We who live in Japan, the nation of earthquakes, ought to turn our ears towards Nature with much more humility in exploring alternate energy sources and building levees. Globalism is no rationale when dealing with Nature. We may be able to contain Nature to a certain extent, but we must not become arrogant. And this is not only about Japan. No matter where we live, man must be humble before Nature. We must completely obliterate the thought that we can get away with prioritizing economics and efficiency, that even if we turn Nature into our enemy, we’ll be able to sort if out later.

All of Japan will no doubt turn all of its energy towards rebuilding. But we must be careful not to tread the wrong path. We must not rebuild the same mistakes, but rather we should move in a different direction with a new sense of place and culture. Systems that only acknowledge “economic potential”, “standards”, and “globalism” are not sufficient — we must invent a new way.

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And Akane Nakamura of pre-cog emailed this:

What I perceive as the greatest question for the arts is that as a result of this natural disaster, Japan will now have to deal with a growing mistrust in nuclear power and the government. If eastern Japan cannot relate to western Japan, the operating system of ideologies in society and in politics will not change, and if Japan fails to change now, all faith in Japan will be lost. We will become a society in which the arts are not needed.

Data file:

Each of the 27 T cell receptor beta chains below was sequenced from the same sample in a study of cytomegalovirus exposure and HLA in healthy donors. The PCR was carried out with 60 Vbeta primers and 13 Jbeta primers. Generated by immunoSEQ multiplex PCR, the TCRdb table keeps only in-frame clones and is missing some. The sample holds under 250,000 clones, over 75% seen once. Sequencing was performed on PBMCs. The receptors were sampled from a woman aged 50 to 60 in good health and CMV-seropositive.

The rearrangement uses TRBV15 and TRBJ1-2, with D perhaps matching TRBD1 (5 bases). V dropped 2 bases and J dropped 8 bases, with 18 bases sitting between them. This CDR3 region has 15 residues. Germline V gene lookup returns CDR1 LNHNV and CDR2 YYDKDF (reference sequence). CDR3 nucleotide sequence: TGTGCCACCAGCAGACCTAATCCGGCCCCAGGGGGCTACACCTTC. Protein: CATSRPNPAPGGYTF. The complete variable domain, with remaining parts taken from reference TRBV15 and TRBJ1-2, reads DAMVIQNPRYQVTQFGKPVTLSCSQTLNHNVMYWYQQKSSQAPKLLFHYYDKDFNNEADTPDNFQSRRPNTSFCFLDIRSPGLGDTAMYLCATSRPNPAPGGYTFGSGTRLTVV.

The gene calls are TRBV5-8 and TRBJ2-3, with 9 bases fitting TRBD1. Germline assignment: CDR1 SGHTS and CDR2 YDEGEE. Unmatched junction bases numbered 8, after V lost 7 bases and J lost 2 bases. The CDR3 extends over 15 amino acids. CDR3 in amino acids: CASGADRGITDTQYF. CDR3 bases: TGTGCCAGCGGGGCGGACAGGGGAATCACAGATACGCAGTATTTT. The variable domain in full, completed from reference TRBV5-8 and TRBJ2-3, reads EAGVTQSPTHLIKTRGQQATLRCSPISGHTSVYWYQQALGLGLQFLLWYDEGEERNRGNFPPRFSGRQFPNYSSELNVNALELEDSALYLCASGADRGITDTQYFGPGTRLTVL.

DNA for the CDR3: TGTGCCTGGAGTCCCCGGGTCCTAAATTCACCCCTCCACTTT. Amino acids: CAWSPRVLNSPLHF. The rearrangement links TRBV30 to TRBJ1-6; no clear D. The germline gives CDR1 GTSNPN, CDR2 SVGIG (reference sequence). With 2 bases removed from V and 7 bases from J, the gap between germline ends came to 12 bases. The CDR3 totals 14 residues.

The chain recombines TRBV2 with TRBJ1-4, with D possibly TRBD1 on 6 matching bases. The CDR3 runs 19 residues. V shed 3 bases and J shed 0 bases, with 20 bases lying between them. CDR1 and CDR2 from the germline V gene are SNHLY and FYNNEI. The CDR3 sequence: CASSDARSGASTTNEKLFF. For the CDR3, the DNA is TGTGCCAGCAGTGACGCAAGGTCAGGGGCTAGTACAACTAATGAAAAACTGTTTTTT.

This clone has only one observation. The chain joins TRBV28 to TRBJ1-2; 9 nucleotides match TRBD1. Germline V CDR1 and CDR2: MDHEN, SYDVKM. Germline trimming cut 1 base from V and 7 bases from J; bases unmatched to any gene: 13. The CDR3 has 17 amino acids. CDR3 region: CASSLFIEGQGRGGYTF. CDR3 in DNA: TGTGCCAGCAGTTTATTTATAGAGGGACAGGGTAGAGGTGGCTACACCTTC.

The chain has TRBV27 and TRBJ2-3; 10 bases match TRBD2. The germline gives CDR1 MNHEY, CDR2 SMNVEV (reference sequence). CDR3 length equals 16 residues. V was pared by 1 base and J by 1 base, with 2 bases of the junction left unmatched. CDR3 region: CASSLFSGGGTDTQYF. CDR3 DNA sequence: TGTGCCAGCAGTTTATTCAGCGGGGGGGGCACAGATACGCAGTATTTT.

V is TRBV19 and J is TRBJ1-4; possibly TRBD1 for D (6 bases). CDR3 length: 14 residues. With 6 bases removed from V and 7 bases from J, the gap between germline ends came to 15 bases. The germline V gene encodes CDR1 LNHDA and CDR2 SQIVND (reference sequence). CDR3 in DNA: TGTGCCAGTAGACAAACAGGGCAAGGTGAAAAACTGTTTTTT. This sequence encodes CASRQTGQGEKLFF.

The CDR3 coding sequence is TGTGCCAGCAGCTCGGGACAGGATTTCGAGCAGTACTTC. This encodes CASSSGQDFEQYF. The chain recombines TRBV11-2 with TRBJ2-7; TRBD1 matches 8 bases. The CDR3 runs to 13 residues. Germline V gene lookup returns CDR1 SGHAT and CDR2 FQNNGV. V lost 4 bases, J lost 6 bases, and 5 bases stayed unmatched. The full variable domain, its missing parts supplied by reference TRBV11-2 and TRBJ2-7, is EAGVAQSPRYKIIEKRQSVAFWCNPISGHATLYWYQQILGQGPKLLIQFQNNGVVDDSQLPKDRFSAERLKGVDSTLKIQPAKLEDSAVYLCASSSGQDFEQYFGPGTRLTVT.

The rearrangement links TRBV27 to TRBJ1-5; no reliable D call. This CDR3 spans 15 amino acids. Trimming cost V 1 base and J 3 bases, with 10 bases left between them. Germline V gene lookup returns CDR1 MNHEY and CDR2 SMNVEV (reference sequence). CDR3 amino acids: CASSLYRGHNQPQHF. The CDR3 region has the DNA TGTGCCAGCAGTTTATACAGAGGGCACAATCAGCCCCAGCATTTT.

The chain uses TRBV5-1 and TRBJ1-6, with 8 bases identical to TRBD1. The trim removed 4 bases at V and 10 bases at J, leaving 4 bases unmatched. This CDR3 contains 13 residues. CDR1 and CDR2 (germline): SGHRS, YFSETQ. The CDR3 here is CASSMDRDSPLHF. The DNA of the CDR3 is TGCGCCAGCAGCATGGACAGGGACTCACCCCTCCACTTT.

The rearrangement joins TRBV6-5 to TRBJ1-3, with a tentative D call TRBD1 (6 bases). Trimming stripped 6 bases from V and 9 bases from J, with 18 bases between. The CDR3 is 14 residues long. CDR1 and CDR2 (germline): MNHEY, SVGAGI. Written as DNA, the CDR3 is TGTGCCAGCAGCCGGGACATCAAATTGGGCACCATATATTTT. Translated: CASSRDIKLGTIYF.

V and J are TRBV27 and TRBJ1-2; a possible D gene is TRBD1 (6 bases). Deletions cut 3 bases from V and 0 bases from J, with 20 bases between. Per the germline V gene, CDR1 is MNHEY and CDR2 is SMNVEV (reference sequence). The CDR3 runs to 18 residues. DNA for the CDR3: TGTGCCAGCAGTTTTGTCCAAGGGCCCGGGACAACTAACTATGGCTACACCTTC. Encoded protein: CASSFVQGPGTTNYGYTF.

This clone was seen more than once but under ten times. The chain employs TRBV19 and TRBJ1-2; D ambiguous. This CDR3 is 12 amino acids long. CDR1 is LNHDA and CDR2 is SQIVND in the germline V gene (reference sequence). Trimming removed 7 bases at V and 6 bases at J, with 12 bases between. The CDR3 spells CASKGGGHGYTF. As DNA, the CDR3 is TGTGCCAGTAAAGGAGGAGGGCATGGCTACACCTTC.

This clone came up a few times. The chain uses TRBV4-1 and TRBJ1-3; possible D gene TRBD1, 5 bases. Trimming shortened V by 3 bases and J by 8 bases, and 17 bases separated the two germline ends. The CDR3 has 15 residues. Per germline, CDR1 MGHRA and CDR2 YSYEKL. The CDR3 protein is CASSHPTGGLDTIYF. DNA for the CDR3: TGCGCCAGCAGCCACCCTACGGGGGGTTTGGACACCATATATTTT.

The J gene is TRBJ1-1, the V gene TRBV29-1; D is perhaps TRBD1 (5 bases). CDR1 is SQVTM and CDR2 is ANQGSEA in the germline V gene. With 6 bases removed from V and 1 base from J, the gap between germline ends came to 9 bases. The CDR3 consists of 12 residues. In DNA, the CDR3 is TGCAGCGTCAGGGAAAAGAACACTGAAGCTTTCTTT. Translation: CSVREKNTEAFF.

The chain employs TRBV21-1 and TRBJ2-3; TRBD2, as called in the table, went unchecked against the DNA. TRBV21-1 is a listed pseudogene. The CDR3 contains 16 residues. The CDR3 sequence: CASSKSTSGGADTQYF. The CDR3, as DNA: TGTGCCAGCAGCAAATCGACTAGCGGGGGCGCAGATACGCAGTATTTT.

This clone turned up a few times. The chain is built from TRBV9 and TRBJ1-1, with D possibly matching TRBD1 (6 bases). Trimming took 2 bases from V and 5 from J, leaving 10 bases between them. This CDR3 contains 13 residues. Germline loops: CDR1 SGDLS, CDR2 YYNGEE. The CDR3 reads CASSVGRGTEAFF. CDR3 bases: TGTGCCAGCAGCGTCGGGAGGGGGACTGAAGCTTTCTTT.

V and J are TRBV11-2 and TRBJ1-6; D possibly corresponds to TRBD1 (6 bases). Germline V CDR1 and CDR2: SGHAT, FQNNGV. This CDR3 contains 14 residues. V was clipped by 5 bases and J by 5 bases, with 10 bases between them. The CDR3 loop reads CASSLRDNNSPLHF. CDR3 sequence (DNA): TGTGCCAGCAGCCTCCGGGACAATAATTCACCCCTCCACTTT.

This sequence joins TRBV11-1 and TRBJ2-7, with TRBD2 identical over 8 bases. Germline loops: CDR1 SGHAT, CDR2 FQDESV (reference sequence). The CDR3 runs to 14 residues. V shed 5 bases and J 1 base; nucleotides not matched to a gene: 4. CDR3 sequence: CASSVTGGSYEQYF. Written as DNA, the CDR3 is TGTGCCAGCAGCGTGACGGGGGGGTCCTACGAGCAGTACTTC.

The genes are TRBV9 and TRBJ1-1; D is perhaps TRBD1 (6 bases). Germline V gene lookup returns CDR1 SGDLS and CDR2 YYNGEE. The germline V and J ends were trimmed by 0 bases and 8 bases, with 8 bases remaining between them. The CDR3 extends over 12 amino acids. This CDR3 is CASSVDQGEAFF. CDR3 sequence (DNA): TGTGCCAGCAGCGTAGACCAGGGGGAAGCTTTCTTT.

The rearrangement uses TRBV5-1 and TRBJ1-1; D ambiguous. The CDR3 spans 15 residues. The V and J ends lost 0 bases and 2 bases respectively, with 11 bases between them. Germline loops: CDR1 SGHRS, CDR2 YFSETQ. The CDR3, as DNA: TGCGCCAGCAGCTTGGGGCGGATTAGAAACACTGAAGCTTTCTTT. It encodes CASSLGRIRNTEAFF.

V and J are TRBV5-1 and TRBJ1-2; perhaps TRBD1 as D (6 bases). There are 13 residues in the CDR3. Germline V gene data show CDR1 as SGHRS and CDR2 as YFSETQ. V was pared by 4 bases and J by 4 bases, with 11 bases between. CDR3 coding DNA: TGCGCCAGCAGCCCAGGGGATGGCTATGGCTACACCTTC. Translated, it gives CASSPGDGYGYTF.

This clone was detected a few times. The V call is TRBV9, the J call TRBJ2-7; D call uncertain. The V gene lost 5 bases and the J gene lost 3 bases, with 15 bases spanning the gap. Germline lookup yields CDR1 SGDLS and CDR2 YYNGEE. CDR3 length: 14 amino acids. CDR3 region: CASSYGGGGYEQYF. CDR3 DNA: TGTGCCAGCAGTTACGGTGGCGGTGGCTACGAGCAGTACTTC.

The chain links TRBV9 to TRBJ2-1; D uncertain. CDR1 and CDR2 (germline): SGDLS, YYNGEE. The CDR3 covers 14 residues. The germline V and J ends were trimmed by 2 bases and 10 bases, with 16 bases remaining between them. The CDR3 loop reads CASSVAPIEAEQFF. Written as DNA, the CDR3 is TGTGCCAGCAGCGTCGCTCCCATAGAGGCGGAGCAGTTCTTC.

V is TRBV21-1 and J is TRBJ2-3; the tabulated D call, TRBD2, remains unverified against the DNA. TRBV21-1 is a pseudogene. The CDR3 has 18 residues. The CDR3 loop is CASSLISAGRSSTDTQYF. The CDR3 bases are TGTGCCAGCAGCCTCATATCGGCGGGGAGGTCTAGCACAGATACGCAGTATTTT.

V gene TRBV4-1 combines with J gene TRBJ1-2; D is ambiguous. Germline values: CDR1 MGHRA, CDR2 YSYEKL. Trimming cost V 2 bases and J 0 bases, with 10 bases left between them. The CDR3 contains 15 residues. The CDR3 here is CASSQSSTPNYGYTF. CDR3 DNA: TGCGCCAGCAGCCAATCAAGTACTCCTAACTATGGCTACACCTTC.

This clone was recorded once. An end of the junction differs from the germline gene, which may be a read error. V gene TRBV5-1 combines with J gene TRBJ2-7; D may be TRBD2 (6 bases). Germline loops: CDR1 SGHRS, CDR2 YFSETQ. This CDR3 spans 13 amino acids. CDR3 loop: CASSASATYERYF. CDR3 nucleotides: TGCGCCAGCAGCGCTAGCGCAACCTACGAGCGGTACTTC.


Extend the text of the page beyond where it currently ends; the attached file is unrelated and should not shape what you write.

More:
Here is an example. On March 15, we received a phone call at the office from the Agency of Cultural Affairs that went like this:

ACA: On the day of the earthquake, you had a performance and exhibition scheduled related to ACA-funding. Did they actually take place?


ACA: If there was no performance, you could not have used our granted funds that day, so when you submit your grant report to us, make sure you do not include any expenses associated for those events.